Of course, we aren't playing with real money and our decision to buy or sell a stock should be in no way construed as a recommendation for you to do the same with real money. We'll announce our buying and selling plans in advance so you'll know we aren't picking our exit and entry points after the fact.
Although we expect to do some trading and alter our opinion when new data warrants it, our goal is long term and we don't plan on daytrading or even following microtrends. In order to keep it simple we won't be shorting any stocks or playing the options market either.
Nor is the Mac Observer Portfolio entirely free of ideological associations. After all we are a Mac-centric web site and proud of it.
The Mac Observer Portfolio Rates Apple A Strong Buy!
Duh. Our portfolio will include 100 shares of AAPL picked up at the opening price on Monday morning. Apple announces earnings on April 19th and we expect the company to beat estimates by a few pennies. Apple's expected annual growth rate over the next five years is 20%, while the PC industry's growth rate is18.6%. And that estimate is from conservative PC-centric dupes. Apple's PE ratio is 1.74 compared to the PC industry's 2.34. The company is growing faster than the PC industry as a whole but is priced lower than average. Ipso facto, Apple is undervalued. We also believe that most analysts have underestimated Apple's growth in the far east, the value of OS X, and Apple's world class management team AND Apple's renowned ability to surprise Wall Street with innovative new products. If APPL's trajectory continues we're looking at 200 bucks per share around Christmas.
The Mac Observer Portfolio Buys 100 shares of IBM.
IBM is one of our favorite stocks because, like Apple, this is one totally undervalued company. Perhaps because with earnings growth estimates of 13.3% over the next five years, IBM isn't exactly a nimble dot com and their PC unit has under performed. But, we believe analysts aren't looking closely enough at the company. IBM is one of the world's most formidable research and development firms, and as such should sport a PE ratio that reflects the actual potential of the breakthroughs about to emerge from IBM's vast laboratories, such as terabyte hard drives and a new high-k dielectric material to replace silicon dioxide in semiconductors. We are picking up 100 shares of IBM at opening price Monday morning.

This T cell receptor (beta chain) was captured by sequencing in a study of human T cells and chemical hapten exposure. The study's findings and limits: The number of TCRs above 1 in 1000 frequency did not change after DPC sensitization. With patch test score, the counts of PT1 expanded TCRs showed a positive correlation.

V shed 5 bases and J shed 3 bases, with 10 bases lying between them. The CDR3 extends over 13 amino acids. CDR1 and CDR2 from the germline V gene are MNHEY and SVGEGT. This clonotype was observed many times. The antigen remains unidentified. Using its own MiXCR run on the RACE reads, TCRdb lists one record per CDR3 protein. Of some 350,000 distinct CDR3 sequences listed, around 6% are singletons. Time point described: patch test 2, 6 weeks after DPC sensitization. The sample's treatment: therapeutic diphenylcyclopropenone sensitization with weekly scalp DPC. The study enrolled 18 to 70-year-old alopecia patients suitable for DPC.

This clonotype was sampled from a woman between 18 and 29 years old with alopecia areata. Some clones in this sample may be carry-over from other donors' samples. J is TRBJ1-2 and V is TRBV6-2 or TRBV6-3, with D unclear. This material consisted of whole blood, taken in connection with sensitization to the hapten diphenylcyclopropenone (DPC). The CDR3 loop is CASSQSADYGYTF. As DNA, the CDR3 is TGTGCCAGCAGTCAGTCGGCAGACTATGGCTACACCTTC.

The Mac Observer Portfolio Rates Lucent an Accumulate.
Lucent is going through an execution problem. Meanwhile, Nortel is eating their lunch with its new fiber optics technology which is claimed to be superior. We want a piece of Nortel too, but the market is big enough for both of these telecommunication giants. Moreover, Lucent, like IBM, has a huge R&D infrastructure that is likely to produce paradigm-shifting breakthroughs for the industry in the next several years. As far as shortsighted investors are concerned, the company isn't yet out of the woods and we see continued weakness to come in the next few months, into which we will average down. The Mac Observer Portfolio will pick up 50 shares of LU at the opening price Monday morning.
Expect us to announce many more buys in the coming days as we build our portfolio. You can see the Portfolio at its permanent home.
Your comments are welcomed.
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Wes George writes about the financial side of being a Mac nut. Wes has followed Apple's finances for the last 7 years and comes to The Mac Observer every Monday to tell all about his opinions. He is, in his own words, "inordinately fond of money." If you would like to write Wes, make it nice. Someday you might own a company that has something to do with Apple, and Wes will probably still be writing for The Mac Observer...... On the other hand, Mr. George is known to love a rousing, hair-raising debate, so send him your worst!
Disclaimer: This column is for informational and entertainment purposes. While Mr. George may be sage indeed, his writings can not be construed as a solicitation to buy, nor an offering to sell any particular stock. As with any trading in the financial markets, you must use your own judgment to make the best trades that you can. Neither The Mac Observer nor Wes George may be held accountable for trading advice.